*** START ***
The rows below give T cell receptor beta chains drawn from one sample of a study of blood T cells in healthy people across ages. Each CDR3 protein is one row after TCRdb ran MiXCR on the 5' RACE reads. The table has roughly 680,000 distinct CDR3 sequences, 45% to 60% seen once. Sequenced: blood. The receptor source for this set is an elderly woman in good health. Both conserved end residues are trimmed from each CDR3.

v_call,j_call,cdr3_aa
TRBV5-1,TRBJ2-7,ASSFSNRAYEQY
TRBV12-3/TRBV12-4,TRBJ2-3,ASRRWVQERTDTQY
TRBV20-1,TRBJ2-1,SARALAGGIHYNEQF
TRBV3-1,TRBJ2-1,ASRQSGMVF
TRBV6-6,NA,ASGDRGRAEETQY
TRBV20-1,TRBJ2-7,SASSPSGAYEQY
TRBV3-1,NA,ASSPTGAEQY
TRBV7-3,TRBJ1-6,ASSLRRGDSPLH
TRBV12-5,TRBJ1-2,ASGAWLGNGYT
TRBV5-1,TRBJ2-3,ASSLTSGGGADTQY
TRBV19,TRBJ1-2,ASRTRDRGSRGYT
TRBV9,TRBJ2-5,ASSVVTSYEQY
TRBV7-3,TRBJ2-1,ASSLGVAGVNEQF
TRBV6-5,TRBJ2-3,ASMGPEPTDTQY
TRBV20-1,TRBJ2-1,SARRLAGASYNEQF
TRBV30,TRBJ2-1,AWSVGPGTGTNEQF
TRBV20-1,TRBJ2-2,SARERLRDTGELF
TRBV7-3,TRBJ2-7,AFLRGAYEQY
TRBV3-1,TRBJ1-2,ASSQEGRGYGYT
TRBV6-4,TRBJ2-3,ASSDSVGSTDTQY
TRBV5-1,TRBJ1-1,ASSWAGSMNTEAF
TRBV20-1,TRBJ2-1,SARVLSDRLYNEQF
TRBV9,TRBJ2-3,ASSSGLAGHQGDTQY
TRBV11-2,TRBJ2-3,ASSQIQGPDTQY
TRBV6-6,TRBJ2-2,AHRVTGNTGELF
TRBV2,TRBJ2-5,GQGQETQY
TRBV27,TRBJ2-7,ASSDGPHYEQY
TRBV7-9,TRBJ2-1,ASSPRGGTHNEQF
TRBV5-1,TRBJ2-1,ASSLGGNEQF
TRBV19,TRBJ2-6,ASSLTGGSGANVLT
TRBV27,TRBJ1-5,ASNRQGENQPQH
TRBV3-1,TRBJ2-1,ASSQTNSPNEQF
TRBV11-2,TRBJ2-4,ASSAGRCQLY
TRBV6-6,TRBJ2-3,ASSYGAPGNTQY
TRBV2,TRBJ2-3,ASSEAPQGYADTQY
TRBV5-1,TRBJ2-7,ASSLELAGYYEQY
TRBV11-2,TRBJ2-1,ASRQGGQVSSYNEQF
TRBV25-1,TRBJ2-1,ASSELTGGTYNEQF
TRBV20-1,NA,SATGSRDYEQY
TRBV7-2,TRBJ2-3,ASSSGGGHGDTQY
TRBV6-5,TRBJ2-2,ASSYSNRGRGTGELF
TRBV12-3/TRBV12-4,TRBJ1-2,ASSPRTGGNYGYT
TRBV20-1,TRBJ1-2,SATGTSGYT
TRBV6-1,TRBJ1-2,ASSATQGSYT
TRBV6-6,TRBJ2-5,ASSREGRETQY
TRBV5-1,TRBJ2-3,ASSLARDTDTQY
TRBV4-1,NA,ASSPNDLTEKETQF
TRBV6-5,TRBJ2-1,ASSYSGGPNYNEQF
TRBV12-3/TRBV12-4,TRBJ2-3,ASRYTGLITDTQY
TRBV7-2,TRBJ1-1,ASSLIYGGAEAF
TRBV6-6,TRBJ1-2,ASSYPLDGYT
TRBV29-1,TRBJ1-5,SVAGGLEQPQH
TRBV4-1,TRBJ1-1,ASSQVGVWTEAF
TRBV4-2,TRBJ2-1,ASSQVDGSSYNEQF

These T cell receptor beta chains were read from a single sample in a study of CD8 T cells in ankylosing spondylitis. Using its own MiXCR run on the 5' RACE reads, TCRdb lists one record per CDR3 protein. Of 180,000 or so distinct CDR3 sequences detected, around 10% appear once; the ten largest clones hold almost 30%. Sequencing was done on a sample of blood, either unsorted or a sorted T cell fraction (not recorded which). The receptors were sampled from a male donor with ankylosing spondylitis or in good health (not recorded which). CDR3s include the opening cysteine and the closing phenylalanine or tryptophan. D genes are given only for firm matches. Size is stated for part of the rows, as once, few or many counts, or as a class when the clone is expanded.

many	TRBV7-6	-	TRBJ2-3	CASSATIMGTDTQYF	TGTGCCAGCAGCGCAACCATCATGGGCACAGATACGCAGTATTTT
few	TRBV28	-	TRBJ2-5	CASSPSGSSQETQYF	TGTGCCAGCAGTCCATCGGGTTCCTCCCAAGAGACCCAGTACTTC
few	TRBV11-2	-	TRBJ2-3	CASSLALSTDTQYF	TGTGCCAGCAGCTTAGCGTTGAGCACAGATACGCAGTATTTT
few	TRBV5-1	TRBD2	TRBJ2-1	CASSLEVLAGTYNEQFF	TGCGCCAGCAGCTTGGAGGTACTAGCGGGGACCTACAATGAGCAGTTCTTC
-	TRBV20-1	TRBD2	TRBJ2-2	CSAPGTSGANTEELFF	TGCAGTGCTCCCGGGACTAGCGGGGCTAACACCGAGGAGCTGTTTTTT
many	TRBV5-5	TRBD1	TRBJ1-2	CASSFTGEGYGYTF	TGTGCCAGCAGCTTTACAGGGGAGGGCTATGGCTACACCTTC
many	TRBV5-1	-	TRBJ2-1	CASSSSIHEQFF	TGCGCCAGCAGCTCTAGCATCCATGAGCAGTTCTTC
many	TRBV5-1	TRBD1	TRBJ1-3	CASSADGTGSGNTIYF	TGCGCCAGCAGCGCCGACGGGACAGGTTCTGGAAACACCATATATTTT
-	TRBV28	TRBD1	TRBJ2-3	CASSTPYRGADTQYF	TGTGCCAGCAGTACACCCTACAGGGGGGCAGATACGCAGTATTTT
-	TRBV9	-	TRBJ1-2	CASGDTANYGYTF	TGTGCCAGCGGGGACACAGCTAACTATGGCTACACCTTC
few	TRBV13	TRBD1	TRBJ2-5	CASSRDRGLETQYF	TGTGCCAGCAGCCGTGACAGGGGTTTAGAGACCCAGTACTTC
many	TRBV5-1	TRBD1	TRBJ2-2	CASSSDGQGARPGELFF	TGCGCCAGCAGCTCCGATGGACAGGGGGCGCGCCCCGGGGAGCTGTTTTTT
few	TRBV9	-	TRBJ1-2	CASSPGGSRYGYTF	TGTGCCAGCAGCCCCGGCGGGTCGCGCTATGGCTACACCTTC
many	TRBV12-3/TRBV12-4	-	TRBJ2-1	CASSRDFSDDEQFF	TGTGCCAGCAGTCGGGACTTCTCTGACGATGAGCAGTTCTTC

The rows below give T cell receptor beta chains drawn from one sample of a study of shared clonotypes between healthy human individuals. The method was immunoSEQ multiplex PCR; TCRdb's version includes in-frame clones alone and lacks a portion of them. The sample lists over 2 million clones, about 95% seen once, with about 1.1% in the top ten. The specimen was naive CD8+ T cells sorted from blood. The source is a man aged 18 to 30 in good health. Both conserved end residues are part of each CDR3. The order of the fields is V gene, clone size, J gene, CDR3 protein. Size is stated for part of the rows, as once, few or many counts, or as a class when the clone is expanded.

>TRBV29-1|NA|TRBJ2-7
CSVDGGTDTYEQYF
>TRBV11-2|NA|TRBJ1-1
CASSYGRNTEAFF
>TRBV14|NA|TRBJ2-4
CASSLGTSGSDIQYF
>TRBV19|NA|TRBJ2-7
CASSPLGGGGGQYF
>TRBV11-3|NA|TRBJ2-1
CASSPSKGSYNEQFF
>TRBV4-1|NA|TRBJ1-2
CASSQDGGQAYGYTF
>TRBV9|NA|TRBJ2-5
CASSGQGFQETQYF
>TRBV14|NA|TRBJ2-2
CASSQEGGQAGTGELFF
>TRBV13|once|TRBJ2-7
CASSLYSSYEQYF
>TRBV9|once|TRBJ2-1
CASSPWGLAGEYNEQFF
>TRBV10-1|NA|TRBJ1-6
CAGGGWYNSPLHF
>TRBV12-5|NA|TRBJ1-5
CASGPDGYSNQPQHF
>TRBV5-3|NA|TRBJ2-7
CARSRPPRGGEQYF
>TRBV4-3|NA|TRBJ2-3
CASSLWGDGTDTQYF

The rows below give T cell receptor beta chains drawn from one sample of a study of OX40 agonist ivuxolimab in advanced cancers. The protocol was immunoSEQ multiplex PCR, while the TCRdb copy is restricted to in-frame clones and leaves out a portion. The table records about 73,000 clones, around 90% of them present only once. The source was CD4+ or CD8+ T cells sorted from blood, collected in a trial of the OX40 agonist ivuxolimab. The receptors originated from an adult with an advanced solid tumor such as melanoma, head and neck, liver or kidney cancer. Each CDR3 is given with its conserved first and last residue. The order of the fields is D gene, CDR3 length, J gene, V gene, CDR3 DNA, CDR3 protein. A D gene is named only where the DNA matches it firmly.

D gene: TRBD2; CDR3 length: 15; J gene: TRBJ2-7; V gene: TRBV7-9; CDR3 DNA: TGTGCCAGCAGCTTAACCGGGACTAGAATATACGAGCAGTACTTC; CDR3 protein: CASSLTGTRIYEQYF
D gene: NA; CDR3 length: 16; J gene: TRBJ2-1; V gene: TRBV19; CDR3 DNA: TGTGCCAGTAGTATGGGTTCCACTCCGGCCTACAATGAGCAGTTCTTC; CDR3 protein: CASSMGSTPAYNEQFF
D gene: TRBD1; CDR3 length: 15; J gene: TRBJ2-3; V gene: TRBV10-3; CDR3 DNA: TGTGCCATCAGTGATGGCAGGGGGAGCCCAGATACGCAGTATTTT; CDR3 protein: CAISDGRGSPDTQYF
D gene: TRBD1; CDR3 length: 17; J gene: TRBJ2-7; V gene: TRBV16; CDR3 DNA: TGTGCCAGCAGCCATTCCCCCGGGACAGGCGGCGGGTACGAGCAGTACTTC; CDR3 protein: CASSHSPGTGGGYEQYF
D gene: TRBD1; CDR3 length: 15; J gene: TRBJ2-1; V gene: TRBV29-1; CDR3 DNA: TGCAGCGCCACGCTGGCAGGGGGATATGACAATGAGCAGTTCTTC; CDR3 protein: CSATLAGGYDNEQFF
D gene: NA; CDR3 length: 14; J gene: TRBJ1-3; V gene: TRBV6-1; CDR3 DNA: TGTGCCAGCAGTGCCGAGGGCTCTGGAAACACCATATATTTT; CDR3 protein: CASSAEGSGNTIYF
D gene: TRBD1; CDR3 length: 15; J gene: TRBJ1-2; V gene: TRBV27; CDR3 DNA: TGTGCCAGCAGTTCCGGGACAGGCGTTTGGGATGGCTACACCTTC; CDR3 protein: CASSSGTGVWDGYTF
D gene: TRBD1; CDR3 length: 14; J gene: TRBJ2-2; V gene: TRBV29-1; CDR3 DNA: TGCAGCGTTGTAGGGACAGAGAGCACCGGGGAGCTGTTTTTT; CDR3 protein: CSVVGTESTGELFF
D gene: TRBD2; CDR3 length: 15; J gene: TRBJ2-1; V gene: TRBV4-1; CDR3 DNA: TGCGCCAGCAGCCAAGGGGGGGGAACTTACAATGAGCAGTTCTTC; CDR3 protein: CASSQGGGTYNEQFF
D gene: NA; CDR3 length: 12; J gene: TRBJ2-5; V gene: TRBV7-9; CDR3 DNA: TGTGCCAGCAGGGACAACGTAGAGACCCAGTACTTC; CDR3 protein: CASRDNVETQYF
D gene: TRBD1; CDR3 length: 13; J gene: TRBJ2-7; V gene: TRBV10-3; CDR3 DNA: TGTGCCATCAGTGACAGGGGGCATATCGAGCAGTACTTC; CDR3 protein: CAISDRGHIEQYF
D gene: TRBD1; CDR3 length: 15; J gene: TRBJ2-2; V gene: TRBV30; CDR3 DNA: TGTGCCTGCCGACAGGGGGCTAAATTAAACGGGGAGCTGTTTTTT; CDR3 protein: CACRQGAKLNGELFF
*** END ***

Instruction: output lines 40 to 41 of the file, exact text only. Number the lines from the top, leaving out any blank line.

TRBV25-1,TRBJ2-1,ASSELTGGTYNEQF
TRBV20-1,NA,SATGSRDYEQY